The Maoist-led government seems to have a keen inclination for demolition. There may be a good side to such acts, the outcome of which may be visualised to be on the gain side. It all started with the invocation of the 1976 law outlining the width of the various categories of roads in the country. That is what formed the basis of identifying the illegal structures, and a strict diktat for the demolition drive for a start in the Kathmandu valley. It is true that widening the roads was a dire need for a sprawling metropolis like Kathmandu, but without a master plan being made the whole work started on a stop gap manner, which is not the way that the state implements its decisions. Yet, the demolition continues even today. Tuesday saw the government’s desire to evacuate the squatters living in illegally built structures along the Bagmati River in Thapathali materialise, albeit with a huge play of force. Altogether 297 huts and houses built illegally there were demolished using bulldozers and a backup force of some 3,000 security personnel. The scene replete with the wailing and helpless stance of the illegal settlers rent the air but that was of no avail against the high-handed manner that was openly displayed on behalf of the government.
The public lands belong to the state and no one has the right to build illegal structures or use the same for personal gains. But, that happened many years ago, and the squatters were not warned against staying there, and no action was taken against them for full six years. Of course, the squatters are also on the wrong side of the law, and should bow down to the law. It is also true that they had been informed earlier to vacate the land concerned, but they did not heed the call. Moreover, the government had some soft corner for the genuine squatters and asked them to register with the designated authority to qualify for a Rs. 15,000 immediate relief so that they would be able to pay the rent for three months after being evicted. But they wanted to be resettled for leaving that area. That stalemate finally saw the security force descend suddenly on them to vacate the area.
The squatters are also Nepali citizens, and it is the government’s duty to see to their welfare. It is the state that is bound to arrange for the basic needs of the people by generating employment opportunities. However, this government as well as the previous ones utterly failed on this front. When the government has failed in its obligations, it cannot be justified in telling others to adhere to the laws and rules, while it goes about flouting all of them. What is more important is that there should have been some amount of patience in the holders of power. When the squatters had lived there for so long, maybe trying to make them understand the need to vacate the area could have taken a few more months, which would not see the emotional and other impacts on the evacuated lot. Moreover, if an evacuation plan, including their resettlement, had been drawn up earlier, the necessity to use brutal force for demolition of the illegal structures would have been avoided. It points to the fact that force ought to be used when all other means of persuasion fail. Maybe, the government will be more careful in the future.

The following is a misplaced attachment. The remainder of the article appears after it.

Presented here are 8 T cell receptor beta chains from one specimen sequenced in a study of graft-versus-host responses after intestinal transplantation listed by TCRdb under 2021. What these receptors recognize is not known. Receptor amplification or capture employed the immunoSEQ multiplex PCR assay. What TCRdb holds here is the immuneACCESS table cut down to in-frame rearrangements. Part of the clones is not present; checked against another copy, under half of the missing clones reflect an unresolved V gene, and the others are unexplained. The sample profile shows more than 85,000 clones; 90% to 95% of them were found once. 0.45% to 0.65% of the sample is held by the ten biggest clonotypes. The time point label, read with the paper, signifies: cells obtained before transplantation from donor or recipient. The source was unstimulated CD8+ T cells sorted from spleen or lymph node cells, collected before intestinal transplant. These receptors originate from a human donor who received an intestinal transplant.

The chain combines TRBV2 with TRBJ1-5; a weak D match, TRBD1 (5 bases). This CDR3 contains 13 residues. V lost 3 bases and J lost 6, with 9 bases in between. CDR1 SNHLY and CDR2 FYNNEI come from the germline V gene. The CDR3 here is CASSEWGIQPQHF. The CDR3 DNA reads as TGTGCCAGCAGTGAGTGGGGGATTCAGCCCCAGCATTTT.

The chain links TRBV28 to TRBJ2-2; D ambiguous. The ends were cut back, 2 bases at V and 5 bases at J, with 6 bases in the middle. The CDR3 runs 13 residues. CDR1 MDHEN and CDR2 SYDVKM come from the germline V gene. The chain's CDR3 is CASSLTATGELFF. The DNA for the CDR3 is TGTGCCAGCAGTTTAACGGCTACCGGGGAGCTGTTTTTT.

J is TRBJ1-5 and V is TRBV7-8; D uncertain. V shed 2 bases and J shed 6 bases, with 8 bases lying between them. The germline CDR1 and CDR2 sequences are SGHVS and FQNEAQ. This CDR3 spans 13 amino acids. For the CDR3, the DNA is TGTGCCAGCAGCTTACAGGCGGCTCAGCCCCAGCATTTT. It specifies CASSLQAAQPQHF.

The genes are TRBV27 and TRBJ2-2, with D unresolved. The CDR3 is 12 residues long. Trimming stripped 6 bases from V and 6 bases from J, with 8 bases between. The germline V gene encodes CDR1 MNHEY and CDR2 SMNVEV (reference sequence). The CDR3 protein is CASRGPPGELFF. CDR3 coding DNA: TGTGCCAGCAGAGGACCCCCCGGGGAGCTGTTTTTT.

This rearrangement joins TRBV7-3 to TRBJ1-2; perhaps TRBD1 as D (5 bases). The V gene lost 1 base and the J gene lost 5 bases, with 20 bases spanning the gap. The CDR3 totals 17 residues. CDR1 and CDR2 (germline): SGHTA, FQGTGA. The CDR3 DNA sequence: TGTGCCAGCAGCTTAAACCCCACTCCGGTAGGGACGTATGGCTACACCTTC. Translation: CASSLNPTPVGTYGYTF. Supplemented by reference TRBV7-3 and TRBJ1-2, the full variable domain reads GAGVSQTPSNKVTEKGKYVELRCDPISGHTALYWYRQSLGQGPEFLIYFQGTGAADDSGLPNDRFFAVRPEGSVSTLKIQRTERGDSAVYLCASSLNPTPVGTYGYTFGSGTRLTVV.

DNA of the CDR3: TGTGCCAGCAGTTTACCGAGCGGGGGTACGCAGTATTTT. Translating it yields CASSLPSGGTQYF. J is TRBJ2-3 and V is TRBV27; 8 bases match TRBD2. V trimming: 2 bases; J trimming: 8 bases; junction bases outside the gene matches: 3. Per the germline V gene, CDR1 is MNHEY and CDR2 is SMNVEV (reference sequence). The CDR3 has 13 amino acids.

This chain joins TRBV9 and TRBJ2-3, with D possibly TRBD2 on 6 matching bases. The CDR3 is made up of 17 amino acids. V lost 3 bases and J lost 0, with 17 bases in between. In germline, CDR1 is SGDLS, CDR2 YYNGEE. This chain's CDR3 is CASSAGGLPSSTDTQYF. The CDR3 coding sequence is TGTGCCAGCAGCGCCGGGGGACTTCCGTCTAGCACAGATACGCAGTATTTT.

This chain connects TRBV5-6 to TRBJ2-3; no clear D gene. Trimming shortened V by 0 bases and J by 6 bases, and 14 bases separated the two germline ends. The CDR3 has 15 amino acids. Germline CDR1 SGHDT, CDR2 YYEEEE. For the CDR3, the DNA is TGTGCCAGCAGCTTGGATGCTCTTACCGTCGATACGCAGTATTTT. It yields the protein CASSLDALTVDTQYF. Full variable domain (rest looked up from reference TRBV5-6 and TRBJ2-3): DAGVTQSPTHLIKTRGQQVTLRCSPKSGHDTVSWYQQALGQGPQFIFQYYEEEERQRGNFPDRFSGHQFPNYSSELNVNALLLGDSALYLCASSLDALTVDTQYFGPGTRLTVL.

The protracted strike in the far-west is hitting the people hard. The people suffer due to the lack of essential commodities. There is also shortage of medicines in the far-western districts. The hospitals also report scarcity of medicines and oxygen for patients. Because the transport services have been brought to a virtual standstill patients who need immediate medical attention suffer. One woman who was pregnant and needed treatment lost her life because she could not receive it timely. Again, there are many pregnant women who need to be taken to hospitals so that their live can be saved. The problem is that the transport facilities are unavailable. And, ambulances charge a hefty amount to transport the patients if they can, which the impoverished people can ill-afford. Among those who are suffering are daily wage workers. As they are unable to earn on a day-to-day basis they cannot provide the essentials for themselves and their families. The strike in the far west is getting prolonged and with the passage of every day of the bandh the people there are undergoing immense hardships.